Dark spot on Neptune

This new image taken with the NASA/ESA Hubble Space Telescope confirms the presence of a dark vortex in the atmosphere of Neptune. The full visible-light image at left shows that the dark feature resides near and below a patch of bright clouds in the planet's southern hemisphere. The dark spot measures roughly 4,800 kilometers across. Other high-altitude clouds can be seen at the planet's equatorial region and polar regions.

The image at right shows that Neptune's dark vortices are typically best seen at blue wavelengths. Only Hubble has the high resolution required for identifying such weather features on distant Neptune.

Though similar features were seen during the Voyager 2 flyby of Neptune in 1989 and by Hubble in 1994, this vortex is the first one observed on the planet in the 21st century. In September 2015, the Outer Planet Atmospheres Legacy (OPAL) program, a long-term Hubble Space Telescope project that annually captures global maps of the outer planets, revealed a dark spot close to the location of the bright clouds, which had been tracked from the ground. By viewing the vortex a second time, the new Hubble images, taken by Wide Field Camera 3 on May 16, 2016, confirm that OPAL really detected a long-lived feature. With the new data, the team created a higher-quality map of the vortex and its surroundings.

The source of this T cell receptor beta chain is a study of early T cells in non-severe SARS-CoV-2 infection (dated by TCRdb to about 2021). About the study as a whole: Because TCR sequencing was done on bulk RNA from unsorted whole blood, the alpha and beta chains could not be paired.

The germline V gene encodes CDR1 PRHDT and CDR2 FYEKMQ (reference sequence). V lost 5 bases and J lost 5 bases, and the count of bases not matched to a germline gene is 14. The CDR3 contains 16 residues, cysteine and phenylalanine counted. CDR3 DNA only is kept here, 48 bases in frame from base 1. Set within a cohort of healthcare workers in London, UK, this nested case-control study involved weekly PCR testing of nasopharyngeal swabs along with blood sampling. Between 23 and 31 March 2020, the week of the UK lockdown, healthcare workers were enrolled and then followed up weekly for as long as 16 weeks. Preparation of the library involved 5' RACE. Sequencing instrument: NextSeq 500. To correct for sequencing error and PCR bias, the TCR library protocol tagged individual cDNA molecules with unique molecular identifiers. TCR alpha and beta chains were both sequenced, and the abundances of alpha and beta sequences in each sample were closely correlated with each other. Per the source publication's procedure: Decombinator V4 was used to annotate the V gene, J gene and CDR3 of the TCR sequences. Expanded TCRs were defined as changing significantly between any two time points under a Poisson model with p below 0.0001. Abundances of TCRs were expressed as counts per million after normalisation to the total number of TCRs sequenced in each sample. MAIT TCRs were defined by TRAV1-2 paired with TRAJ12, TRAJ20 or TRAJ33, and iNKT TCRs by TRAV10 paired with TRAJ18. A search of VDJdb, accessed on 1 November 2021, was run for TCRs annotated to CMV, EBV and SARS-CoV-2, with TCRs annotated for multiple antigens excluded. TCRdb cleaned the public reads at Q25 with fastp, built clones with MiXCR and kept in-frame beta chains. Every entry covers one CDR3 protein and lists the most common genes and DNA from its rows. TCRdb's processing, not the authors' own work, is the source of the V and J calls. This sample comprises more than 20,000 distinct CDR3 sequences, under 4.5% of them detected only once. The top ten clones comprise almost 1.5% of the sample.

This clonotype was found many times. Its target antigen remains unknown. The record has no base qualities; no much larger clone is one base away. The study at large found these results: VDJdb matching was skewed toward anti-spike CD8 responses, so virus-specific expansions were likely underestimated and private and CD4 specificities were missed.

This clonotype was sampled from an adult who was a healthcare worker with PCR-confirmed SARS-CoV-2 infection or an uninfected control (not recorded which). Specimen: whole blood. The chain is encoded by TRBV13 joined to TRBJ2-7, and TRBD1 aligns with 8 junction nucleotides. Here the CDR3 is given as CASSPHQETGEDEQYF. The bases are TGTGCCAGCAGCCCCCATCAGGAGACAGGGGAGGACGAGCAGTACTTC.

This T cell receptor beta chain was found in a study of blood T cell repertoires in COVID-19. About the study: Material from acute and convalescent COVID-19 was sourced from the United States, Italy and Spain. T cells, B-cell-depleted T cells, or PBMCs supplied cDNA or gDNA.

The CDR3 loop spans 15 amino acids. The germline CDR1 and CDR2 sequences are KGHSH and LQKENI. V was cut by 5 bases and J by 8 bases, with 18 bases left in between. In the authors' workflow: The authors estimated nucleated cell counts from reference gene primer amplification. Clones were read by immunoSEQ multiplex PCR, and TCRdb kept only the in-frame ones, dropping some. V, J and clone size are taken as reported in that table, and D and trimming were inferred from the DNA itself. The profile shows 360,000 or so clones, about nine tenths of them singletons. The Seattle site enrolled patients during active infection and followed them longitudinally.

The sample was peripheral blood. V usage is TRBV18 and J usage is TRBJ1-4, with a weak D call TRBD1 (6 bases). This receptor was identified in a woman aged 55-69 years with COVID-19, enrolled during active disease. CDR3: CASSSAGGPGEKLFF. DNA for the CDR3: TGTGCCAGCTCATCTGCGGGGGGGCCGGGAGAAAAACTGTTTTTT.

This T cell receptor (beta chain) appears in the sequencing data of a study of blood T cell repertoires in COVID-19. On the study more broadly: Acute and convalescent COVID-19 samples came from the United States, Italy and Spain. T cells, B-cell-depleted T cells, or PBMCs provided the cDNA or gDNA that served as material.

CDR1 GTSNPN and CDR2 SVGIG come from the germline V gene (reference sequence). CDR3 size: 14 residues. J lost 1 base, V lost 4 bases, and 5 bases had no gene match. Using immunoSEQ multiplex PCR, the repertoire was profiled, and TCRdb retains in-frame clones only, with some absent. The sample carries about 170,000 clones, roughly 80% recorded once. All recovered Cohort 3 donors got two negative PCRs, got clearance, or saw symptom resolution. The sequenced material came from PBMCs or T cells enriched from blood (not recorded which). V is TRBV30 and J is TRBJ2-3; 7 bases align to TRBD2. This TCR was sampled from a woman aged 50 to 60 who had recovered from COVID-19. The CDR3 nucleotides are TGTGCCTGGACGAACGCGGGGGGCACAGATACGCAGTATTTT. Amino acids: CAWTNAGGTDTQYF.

Links:

Credit:

NASA, ESA, and M.H. Wong and J. Tollefson (UC Berkeley)

About the Image

NASA press release
NASA caption
Id:opo1622a
Type:Observation
Release date:27 June 2016, 13:48
Size:1200 x 675 px

About the Object

Name:Neptune
Type:Solar System : Planet : Feature : Atmosphere
Category:Solar System

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